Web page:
Add a Unique Constraint to Google App Engine


Google App Engine doesn’t have a unique constraint in the classical sense of relational databases. This is a favourite construct of application developers and it’s unfortunate that it’s not present. At the same time, a basic understanding of the underlying datastore points to why it’s tough, or at least inefficient.

There are places where you’re willing to sacrifice some performance in order to guarantee a unique value. Datastore does guarantee uniqueness on its keys, so we can use a secondary helper model to guarantee uniqueness.

class Unique(db.Model):
  def check(cls, scope, value):
    def tx(scope, value):
      key_name = "U%s:%s" % (scope, value,)
      ue = Unique.get_by_key_name(key_name)
      if ue:
        raise UniqueConstraintViolation(scope, value)
      ue = Unique(key_name=key_name)
    db.run_in_transaction(tx, scope, value)
class UniqueConstraintViolation(Exception):
  def __init__(self, scope, value):
    super(UniqueConstraintViolation, self).__init__("Value '%s' is not unique within scope '%s'." % (value, scope, ))

This class simply leverages the key uniqueness aspect of datastore to ensure that the value doesn’t exist. A call to check() where a matching scope and value already exists will raise a UniqueConstraintViolation.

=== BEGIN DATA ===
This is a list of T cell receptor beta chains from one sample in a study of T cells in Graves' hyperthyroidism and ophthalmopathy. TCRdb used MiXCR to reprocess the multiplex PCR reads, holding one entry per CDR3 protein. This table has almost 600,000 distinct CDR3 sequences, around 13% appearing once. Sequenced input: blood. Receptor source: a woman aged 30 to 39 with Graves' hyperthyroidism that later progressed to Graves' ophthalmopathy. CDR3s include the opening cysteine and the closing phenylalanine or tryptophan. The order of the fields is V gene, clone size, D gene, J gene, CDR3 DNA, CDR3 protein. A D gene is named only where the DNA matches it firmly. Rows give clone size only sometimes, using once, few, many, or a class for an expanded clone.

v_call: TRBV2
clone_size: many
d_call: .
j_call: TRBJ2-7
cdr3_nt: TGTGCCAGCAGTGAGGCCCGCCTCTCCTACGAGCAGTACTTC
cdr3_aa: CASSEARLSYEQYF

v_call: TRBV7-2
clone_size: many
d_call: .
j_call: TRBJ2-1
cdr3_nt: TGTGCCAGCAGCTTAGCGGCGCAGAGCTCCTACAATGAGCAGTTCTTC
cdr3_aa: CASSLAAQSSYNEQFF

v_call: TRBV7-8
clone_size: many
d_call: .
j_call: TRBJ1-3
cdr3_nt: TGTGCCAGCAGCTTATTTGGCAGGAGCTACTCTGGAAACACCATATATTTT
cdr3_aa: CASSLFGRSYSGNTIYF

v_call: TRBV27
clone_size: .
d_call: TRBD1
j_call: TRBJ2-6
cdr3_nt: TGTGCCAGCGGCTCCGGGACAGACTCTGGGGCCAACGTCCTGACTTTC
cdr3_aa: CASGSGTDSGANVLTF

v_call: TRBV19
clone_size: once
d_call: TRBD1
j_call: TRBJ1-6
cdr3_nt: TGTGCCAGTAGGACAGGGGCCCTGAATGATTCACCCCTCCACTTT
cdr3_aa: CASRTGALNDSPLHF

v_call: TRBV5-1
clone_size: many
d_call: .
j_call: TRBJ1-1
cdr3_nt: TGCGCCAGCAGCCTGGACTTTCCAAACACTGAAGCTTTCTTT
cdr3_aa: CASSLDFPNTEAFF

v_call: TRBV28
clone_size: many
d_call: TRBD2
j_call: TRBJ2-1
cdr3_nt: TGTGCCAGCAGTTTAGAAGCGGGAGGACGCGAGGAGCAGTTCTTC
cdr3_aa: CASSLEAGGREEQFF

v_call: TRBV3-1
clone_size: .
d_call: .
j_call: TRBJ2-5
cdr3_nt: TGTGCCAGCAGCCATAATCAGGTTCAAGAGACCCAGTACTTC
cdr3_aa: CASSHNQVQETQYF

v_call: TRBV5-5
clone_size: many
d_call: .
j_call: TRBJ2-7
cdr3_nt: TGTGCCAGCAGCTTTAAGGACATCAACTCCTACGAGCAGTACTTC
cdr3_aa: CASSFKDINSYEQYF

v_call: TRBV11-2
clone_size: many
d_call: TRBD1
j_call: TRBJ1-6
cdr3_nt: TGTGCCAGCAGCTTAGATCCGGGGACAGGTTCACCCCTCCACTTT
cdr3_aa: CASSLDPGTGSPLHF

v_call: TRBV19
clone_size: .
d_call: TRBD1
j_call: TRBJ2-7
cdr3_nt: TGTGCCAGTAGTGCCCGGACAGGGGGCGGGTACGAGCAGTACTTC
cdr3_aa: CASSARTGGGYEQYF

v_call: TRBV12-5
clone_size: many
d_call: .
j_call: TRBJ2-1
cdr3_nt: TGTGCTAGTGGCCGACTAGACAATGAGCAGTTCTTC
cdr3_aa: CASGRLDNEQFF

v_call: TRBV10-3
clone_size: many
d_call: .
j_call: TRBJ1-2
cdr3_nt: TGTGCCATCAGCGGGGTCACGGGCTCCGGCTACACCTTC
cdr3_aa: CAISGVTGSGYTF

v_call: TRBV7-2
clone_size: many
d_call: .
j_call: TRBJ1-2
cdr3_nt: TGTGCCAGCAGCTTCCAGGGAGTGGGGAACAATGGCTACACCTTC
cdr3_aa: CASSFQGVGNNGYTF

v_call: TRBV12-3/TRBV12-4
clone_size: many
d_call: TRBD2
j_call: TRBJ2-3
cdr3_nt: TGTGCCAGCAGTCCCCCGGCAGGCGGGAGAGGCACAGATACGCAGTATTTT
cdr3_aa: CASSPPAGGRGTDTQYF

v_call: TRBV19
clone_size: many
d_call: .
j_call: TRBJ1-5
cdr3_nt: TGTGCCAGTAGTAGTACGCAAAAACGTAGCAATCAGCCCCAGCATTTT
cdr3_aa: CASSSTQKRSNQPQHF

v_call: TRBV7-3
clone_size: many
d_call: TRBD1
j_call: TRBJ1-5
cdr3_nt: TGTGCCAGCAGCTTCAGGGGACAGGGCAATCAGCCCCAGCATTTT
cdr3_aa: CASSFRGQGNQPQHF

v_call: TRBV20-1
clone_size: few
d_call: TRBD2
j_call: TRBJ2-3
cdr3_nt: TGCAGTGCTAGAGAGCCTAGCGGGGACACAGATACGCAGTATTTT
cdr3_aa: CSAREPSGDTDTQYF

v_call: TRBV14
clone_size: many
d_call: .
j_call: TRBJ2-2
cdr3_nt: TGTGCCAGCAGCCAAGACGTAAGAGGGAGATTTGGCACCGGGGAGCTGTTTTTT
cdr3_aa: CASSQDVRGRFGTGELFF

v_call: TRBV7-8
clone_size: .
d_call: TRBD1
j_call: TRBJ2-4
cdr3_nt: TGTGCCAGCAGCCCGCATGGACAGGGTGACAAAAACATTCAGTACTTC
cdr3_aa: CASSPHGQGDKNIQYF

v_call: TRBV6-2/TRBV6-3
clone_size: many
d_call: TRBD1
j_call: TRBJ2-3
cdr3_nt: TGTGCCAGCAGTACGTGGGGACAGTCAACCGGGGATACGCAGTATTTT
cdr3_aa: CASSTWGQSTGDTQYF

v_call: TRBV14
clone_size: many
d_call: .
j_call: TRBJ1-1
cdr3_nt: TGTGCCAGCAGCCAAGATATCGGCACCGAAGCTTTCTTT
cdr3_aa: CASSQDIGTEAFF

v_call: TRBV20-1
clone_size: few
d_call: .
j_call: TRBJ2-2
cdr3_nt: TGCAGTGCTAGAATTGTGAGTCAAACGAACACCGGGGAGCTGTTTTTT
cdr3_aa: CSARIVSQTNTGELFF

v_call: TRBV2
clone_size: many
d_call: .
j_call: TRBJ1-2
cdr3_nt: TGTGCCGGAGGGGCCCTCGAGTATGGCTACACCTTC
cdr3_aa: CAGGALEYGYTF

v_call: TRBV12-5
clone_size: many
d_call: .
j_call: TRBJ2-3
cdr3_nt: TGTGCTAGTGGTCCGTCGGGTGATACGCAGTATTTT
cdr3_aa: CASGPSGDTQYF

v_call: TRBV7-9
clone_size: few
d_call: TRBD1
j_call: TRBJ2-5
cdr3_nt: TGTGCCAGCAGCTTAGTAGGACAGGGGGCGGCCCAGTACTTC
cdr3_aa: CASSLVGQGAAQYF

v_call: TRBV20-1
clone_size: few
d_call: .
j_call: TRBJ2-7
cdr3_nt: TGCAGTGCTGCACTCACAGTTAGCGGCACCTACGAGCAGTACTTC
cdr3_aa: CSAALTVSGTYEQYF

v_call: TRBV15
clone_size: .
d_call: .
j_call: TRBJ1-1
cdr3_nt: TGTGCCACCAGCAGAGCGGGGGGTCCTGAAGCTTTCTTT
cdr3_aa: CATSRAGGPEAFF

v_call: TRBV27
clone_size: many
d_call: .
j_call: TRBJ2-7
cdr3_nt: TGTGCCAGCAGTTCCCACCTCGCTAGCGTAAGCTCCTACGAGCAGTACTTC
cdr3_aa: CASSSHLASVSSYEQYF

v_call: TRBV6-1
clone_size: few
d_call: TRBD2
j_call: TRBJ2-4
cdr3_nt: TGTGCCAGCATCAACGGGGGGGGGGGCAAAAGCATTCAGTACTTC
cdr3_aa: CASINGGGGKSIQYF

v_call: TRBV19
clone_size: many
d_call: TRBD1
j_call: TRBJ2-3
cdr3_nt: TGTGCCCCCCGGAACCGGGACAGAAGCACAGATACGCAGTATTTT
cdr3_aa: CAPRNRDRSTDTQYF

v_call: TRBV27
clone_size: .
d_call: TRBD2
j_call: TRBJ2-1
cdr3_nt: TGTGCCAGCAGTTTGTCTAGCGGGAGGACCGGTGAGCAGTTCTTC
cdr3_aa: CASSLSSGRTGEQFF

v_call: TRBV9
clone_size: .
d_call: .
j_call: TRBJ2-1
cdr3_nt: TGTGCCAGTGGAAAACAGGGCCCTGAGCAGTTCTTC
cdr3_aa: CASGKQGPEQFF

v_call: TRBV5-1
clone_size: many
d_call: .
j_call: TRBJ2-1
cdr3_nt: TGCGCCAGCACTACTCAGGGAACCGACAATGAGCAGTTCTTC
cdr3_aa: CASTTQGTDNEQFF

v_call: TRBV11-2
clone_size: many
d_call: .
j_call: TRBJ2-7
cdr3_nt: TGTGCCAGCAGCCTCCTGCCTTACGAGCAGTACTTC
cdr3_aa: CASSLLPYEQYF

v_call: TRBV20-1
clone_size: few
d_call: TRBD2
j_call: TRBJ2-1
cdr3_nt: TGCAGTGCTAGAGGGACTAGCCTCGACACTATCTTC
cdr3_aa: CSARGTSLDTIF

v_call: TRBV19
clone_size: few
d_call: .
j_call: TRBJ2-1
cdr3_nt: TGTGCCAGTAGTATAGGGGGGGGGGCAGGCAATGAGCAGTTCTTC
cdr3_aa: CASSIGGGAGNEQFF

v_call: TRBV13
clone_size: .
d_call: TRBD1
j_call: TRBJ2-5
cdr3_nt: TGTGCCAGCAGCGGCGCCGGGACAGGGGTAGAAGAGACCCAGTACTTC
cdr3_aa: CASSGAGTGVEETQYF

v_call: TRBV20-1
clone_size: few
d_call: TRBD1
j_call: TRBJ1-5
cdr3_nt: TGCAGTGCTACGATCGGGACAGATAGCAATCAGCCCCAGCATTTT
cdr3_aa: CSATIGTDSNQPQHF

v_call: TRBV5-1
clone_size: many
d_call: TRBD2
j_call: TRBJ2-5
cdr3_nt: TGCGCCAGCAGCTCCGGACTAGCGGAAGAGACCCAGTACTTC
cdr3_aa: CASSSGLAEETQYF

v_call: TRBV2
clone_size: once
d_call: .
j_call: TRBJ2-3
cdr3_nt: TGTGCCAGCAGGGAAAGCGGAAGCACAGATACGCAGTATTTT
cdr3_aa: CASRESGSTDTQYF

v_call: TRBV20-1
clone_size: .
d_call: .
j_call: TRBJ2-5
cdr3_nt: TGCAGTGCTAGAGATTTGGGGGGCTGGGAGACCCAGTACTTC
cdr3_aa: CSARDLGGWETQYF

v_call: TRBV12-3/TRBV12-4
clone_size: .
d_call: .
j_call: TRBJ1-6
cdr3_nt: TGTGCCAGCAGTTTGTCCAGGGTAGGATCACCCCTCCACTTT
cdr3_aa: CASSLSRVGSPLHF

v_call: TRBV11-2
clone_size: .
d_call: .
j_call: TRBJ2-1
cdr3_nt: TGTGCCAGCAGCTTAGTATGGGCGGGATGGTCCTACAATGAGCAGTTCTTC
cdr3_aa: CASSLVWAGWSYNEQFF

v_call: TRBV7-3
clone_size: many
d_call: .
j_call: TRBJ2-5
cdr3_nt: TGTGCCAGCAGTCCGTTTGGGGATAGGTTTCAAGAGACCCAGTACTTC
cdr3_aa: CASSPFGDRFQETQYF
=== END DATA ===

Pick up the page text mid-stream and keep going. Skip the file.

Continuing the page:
To use this, you need to build out a common create method on your models. Below, I’ve used a classmethod to achieve this:

class Account(db.Model):
  name = db.StringProperty()
  email = db.StringProperty() # unique=True - wouldn't that be great?
  def create(cls, name, email):
    Unique.check("email", email)
    a = Account(name=name, email=email)
    return a

I need to make a call to Unique.check() first to ensure uniqueness (which causes at least a lookup, but likely a lookup and a put – both are a performance hit relative to doing nothing at all), and then I create my own account. Unique.check() will throw if the value is not unique, preventing the Account from being created.

Note that this technique lugs around an additional dictionary in datastore (costing some $$, though realistically not much). Also note that if you jam too many scopes into this class, you’ll get degrading performance (though it’s still just a key lookup which is very efficient).

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14 Responses to “Add a Unique Constraint to Google App Engine”

  1. This looks very useful. Is the code public domain? Thank you.

  2. 2 Jason Collins

    Sure – have fun!

  3. Thank you!

  4. Isn’t there still a race condition between Unique.check and a.put()? The code formatting is a bit off for me so I might have missed it?

    • 5 Jason Collins

      The call to Unique.check() “reserves” (and stores) the unique value in the Unique model, so if it succeeds the value is all yours. If another process attempts to do a Unique.check() immediately after, it will fail.

      A caveat of this is that if your a.put() fails, you’ve lost your unique value unless you take some other compensating action (e.g., removing the unique value from the Unique model).

  5. 6 Tonny Staunsbrink